so out of fear I went off and buried your talent in the ground.
Here it is back.'
His master said to him in reply, 'You wicked, lazy servant!
So you knew that I harvest where I did not plant
and gather where I did not scatter?
Should you not then have put my money in the bank
so that I could have got it back with interest on my return?
Now then! Take the talent from him and give it to the one with ten.
For to everyone who has,
more will be given and he will grow rich;
but from the one who has not,
even what he has will be taken away.
And throw this useless servant into the darkness outside,
where there will be wailing and grinding of teeth.'"


REFLECTIONS


The History of Salvation cannot be recounted completely without the mention of Abraham, the man to whom God revealed Himself in a special way. One thing interesting about this figure is his faith. Faith is the supernatural gift of God which enables us to believe without doubting whatever God has revealed. This gift of faith was given to Abraham and he was faithful to God in the practice of this virtue. Because of his fidelity, today he is regarded as the Father of faith or our Father in faith.

In the first reading (Prov. 31:10-13, 19-20, 30-31), we are presented with the image of a faithful wife. A wife who knows and does the will of her husband. She cherished the gift of her womanhood and was attractive to the husband. The husband also cherished her because of her worth. We are invited to imitate this faithful wife in our relationship with others. Just as we are the members of Christ’s body the Church, we are the bride of Christ. Therefore, we must make ourselves attractive to Christ as his bride and be faithful to Him as our bridegroom.

In the second reading (1 Thess. 5:1-6), St Paul reminds us of the Godliness of time, which God has given to us. He admonishes us to be faithful with this time and utilize it in preparing for the Lord’s Day. If we are careless with this gift, then the Lord’s Day will meet us as a surprise.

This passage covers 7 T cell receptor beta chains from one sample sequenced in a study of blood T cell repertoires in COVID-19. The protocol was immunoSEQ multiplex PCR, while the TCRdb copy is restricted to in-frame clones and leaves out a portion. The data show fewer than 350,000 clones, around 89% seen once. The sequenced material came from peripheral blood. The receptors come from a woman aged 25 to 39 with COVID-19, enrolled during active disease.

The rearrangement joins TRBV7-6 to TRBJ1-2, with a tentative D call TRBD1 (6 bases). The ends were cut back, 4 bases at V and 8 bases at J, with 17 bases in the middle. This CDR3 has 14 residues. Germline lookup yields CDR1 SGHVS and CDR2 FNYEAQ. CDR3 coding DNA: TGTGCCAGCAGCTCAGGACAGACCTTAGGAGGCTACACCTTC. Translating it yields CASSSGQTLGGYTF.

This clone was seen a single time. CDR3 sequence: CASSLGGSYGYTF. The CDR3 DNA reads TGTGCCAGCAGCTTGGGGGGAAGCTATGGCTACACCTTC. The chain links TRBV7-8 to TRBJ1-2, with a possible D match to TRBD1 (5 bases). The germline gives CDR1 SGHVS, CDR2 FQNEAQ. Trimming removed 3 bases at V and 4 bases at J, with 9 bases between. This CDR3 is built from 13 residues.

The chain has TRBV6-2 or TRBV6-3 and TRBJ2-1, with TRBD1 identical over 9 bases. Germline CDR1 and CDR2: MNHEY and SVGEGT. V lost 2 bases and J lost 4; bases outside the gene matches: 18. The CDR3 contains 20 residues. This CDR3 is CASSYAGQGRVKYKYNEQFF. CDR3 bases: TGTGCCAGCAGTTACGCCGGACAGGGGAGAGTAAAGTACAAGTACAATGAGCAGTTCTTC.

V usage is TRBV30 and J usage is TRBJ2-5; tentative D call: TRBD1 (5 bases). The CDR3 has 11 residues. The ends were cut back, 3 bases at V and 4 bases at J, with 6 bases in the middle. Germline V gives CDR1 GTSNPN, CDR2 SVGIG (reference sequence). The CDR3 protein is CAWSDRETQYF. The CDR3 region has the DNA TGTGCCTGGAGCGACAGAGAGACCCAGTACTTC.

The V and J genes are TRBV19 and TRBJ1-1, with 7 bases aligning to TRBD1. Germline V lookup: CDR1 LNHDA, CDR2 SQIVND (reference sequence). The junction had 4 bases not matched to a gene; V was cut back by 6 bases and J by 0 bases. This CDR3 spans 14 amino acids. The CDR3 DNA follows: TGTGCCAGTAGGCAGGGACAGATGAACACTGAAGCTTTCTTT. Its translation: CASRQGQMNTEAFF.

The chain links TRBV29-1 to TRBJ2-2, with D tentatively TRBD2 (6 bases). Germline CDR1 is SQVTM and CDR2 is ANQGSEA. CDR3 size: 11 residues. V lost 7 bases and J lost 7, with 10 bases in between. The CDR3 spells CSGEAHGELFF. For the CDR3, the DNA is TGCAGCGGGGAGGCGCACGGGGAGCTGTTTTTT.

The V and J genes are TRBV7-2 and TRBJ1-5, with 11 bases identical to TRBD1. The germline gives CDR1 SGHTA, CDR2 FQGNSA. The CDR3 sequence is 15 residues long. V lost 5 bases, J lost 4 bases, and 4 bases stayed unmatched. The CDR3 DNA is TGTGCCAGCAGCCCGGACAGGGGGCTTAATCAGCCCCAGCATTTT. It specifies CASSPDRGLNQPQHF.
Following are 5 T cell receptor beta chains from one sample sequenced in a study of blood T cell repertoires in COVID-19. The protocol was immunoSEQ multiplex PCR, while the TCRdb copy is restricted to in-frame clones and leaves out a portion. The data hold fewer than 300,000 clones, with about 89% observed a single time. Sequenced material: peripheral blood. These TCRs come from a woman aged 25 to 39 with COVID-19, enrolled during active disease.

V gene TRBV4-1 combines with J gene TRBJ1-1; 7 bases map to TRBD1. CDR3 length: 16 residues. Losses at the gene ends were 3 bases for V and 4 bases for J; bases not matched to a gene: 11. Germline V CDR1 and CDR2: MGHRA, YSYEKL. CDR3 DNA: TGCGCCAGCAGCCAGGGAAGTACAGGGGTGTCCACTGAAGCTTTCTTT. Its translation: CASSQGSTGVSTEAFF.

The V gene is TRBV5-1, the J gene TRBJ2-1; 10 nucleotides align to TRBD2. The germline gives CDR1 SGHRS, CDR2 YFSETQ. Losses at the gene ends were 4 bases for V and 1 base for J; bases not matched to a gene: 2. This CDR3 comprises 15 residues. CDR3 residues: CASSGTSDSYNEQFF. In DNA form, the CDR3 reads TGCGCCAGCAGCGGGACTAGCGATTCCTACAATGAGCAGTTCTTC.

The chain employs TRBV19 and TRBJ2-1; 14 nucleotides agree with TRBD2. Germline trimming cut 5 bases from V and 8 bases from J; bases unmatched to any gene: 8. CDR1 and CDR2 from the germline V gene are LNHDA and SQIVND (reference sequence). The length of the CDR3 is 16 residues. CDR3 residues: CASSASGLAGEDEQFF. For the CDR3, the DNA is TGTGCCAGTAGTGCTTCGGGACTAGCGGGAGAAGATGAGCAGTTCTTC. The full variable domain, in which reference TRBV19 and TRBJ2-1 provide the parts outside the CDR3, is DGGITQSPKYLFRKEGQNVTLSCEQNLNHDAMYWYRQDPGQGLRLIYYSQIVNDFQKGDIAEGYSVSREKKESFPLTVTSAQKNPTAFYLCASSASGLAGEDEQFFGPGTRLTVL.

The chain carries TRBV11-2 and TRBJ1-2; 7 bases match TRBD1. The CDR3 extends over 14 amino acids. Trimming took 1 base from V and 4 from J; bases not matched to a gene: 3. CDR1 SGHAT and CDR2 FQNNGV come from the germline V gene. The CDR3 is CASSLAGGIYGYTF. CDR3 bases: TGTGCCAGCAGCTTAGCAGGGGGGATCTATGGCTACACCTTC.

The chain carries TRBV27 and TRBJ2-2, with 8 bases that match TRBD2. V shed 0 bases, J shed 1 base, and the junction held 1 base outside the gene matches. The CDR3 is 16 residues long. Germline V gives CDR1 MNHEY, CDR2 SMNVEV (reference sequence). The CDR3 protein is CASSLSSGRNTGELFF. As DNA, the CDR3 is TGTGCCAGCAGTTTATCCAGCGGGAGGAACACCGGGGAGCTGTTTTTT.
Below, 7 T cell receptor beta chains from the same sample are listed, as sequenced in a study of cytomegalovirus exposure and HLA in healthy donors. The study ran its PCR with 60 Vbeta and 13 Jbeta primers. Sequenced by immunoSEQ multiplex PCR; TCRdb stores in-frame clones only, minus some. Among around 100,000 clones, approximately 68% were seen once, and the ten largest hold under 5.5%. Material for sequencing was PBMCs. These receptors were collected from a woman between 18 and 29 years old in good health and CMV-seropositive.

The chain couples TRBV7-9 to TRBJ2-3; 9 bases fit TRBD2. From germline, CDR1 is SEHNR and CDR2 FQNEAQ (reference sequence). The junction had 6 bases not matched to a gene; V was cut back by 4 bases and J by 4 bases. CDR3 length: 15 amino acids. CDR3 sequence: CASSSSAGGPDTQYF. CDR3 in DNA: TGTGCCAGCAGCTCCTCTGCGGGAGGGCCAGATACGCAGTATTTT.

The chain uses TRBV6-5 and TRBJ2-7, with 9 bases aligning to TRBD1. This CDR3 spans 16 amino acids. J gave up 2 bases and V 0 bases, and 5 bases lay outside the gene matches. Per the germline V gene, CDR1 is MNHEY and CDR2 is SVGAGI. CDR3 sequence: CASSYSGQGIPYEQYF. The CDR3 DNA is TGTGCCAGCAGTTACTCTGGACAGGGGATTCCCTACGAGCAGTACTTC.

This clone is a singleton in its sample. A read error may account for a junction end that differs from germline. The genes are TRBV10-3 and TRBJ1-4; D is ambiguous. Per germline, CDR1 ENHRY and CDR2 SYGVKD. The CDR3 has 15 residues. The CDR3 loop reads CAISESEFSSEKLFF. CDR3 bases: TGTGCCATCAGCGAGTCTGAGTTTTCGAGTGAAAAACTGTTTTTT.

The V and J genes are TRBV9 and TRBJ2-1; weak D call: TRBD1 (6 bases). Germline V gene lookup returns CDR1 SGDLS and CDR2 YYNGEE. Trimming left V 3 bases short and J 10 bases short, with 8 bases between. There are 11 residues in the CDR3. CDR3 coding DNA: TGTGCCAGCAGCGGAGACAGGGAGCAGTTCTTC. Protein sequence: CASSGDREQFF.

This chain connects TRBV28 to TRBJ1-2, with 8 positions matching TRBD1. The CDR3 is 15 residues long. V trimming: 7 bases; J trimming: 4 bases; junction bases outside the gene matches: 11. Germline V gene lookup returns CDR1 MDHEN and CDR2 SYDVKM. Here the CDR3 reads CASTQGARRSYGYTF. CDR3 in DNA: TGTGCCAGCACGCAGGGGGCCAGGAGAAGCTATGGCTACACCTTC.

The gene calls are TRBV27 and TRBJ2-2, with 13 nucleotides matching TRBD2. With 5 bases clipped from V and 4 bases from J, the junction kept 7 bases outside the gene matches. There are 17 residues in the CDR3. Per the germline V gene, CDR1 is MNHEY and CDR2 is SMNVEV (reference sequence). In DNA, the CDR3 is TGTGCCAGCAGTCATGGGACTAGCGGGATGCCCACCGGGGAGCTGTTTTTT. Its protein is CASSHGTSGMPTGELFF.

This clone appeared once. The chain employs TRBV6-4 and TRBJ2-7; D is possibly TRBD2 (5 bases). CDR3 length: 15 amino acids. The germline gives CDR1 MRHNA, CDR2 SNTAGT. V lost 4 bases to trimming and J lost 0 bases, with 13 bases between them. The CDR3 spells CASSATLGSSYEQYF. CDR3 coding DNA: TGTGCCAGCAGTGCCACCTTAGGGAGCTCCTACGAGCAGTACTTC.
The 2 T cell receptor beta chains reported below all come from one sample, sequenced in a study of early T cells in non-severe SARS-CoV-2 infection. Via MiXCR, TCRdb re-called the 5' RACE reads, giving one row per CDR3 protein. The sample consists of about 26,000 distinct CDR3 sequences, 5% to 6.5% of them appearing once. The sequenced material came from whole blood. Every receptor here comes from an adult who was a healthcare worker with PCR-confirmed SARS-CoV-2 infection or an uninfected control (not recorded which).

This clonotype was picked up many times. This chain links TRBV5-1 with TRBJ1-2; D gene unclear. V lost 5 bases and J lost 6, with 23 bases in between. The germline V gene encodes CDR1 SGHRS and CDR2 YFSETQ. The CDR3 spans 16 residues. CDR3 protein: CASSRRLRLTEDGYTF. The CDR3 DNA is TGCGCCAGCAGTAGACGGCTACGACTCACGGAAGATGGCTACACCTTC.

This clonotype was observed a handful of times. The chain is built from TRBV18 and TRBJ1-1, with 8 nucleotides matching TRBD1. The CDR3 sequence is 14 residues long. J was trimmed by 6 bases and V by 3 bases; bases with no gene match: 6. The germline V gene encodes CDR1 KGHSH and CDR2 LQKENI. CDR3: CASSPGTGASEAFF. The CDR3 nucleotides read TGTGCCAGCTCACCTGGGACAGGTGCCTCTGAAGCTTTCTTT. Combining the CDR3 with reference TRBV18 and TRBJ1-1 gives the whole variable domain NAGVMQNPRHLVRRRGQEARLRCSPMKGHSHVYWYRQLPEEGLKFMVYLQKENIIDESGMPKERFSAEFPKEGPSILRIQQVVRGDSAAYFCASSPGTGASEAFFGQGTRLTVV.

In the Gospel reading (Mt 25:14-30), we are also presented with the image of the faithful servants and the unfaithful servant. The faithful servants were appreciative of the talents given to them and the only way to express this appreciation was to put it in use while the unfaithful servant hid his own talent. He wasn’t faithful to the master and even accused the master of being the one unfaithful.

Our relationship with God could be assessed from these readings. How faithful are we in our Church-commitment? Do we really love the Church and can do anything to maintain it? How do we manage the time God has given to us? Do we procrastinate or wait until it is too late? Do we use this time to prepare for the Lord’s coming? Moreso, God has given each and everyone of us talents with which to better the world. God expects us to be faithful in managing these talents. Are we arrogant and wicked with our gifts? We can be faithful in this case by our humility, wisdom, good-will and putting it into good use. The unfaithful servant hid his talent, never used it and even accused his master of being unfaithful. But the faithful ones made more out of the much they had. Do not hide your talent and do not encourage others to do so. Work with it, be ready at all time and wait for the arrival of the master. Perhaps, his coming is now.
-          Uwakwe Chibuike MFC